If I had been producing 10 bags of garbage each week, and I've dropped by 30% to 7 bags per week, that means that I'm still producing 14 bags every two weeks. That means I'm going to need a larger garbage can, which means I'm going to have to pay more.

Jack Bog: Sounds like you could get rid of two bins by just recycling your glass and deposit containers instead of taking them back to Freddy's. You could save another container if you recycled the newspaper too. You could save another container by throwing your plastic bags, now you're down to only four bins.

How exactly is the city forcing you into any of this nonsense?

For some of us the nonsense is not getting our regular weekly garbage pick up.

There are other matters in life important than to be dealing with these imposed changes.

http://www.cbn.com/cbnnews/healthscience/2010/October/Reusable-Grocery-Bags-A-Bacteria-Breeding-Ground/

Consumers are switching to reusable plastic bags or cloth bags. Unfortunately, reusable bags are often a breeding ground for bacteria from uncooked meat or other raw foods that unsuspecting customers tote around in their bags.

For example, researchers tested 84 bags and found half of them contained coliform bacteria and 12 percent had e-coli, which is often the source of food poisoning, and can easily spread.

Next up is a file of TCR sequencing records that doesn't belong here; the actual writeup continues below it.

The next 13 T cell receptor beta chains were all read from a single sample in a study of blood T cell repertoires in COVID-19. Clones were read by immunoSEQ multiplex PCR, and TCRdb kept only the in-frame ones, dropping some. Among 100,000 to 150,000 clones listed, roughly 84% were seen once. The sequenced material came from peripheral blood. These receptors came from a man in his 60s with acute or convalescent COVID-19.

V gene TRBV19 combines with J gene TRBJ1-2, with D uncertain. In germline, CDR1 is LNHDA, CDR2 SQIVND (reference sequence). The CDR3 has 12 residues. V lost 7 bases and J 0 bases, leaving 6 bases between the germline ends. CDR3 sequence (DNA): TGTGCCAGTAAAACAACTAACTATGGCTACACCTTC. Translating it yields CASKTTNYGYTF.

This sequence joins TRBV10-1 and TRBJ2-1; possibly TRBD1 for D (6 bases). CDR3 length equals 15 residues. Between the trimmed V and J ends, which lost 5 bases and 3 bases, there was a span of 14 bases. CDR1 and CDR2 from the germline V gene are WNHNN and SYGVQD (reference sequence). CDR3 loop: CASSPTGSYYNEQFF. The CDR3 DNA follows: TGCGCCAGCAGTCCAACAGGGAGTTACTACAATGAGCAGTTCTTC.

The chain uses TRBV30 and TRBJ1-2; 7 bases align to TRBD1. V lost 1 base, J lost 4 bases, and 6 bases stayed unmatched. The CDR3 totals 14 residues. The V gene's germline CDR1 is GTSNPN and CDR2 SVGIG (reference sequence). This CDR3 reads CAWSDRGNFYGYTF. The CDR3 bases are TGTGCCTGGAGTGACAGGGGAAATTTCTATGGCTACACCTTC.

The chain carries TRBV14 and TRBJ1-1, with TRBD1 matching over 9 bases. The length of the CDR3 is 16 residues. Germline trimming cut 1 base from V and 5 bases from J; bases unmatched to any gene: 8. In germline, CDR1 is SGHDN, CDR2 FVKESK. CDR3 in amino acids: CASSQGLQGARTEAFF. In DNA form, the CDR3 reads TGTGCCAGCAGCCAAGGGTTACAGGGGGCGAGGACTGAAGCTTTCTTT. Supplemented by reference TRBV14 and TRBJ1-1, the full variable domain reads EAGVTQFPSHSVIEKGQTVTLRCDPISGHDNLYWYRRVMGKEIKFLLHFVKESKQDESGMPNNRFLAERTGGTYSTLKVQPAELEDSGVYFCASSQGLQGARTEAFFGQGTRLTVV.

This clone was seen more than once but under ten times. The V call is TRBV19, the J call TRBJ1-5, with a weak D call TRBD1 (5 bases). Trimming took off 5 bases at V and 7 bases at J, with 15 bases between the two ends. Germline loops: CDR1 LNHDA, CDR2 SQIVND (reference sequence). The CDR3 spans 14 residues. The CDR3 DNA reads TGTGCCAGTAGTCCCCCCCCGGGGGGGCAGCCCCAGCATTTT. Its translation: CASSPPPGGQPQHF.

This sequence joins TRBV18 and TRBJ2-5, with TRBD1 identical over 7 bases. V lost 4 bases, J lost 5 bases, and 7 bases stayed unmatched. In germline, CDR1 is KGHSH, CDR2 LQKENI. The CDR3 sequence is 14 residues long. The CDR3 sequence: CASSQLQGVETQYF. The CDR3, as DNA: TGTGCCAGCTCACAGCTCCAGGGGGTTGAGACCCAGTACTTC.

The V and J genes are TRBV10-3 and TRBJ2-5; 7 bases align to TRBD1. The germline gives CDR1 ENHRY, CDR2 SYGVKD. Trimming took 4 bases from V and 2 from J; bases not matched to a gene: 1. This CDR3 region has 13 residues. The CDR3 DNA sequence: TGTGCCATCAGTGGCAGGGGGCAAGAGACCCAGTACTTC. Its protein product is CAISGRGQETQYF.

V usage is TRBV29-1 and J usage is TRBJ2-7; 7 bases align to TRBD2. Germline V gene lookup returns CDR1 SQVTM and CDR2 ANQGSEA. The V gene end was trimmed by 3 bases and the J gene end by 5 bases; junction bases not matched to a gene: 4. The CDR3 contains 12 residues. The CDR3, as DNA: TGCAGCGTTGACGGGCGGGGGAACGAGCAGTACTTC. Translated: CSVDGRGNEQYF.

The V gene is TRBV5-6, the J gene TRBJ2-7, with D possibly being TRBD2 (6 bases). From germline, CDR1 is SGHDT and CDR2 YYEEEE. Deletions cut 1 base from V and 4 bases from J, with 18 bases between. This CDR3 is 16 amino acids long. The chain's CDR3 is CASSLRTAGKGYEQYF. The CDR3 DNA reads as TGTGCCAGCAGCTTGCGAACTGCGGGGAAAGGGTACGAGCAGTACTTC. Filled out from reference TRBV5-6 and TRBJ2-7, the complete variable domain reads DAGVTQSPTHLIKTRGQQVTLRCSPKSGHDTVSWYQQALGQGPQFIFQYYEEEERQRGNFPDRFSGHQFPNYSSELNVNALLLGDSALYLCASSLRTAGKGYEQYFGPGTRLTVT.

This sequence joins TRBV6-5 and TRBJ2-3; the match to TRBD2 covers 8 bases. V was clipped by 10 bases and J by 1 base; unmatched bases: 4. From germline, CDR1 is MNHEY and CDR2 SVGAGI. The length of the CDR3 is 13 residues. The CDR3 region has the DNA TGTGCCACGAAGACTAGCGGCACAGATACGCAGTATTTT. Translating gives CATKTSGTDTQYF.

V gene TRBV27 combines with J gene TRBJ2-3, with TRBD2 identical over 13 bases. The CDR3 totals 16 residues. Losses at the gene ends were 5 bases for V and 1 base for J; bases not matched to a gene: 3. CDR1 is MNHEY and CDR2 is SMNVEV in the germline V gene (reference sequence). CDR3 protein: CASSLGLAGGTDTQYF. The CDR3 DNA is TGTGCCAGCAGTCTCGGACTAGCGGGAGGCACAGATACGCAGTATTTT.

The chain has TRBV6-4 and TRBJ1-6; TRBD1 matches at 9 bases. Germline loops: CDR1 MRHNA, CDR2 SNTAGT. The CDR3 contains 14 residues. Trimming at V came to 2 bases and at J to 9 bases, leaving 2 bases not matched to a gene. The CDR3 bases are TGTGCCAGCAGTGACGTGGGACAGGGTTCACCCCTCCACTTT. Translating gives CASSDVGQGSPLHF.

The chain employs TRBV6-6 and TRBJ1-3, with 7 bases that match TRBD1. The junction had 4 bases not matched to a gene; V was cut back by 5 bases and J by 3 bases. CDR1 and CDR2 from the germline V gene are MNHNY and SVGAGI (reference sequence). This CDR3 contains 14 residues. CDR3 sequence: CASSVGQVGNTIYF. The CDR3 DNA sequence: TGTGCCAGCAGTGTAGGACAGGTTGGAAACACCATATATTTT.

I don't give money to street people. You're supposed to reuse before you recycle.

Growing up in Portland your garbage hauler was local, I went to school with the kids of the one who provided service to many in our neighborhood.
Unfortunately for the public our city council decided that progress was to bring in an outside company and throw those fellows out of business.
Now we have the city council deciding minute details of our daily lives...
Isn't central planning great !

LucsAdvo said:

"And Guido and Rocco are not really in top mgt. or the board of directors.

Why are slurs and hate caricatures directed at whites of European ancestry permitted here? That is to say if I were to point out a similar stereotype about "Leroy" and violent crime or "Maury" and financial crime, my post would be censored or I would be "labeled" as a bigot and a hater for condemning or mocking an entire group of people all of whom I could not possibly know.

Any rational minds care to address this?

I think in Sam (and his staff's world) each new garbage bin means we won't notice another 25 gang shootings.

Distraction on their part and we buy as a society - How sad.

Re: "How exactly is the city forcing you into any of this nonsense?"

nobody,

The fees for trash pickup are the same regardless of whether you employ the green and blue carts. That is, if you find them too large, too heavy, too noisy, too ugly and elect to recycle via other means, you still pay the trash pickup fees that were raised substantially upon the introduction of the large, heavy, noisy, and ugly green and blue carts.

How exactly is the city forcing you into any of this nonsense?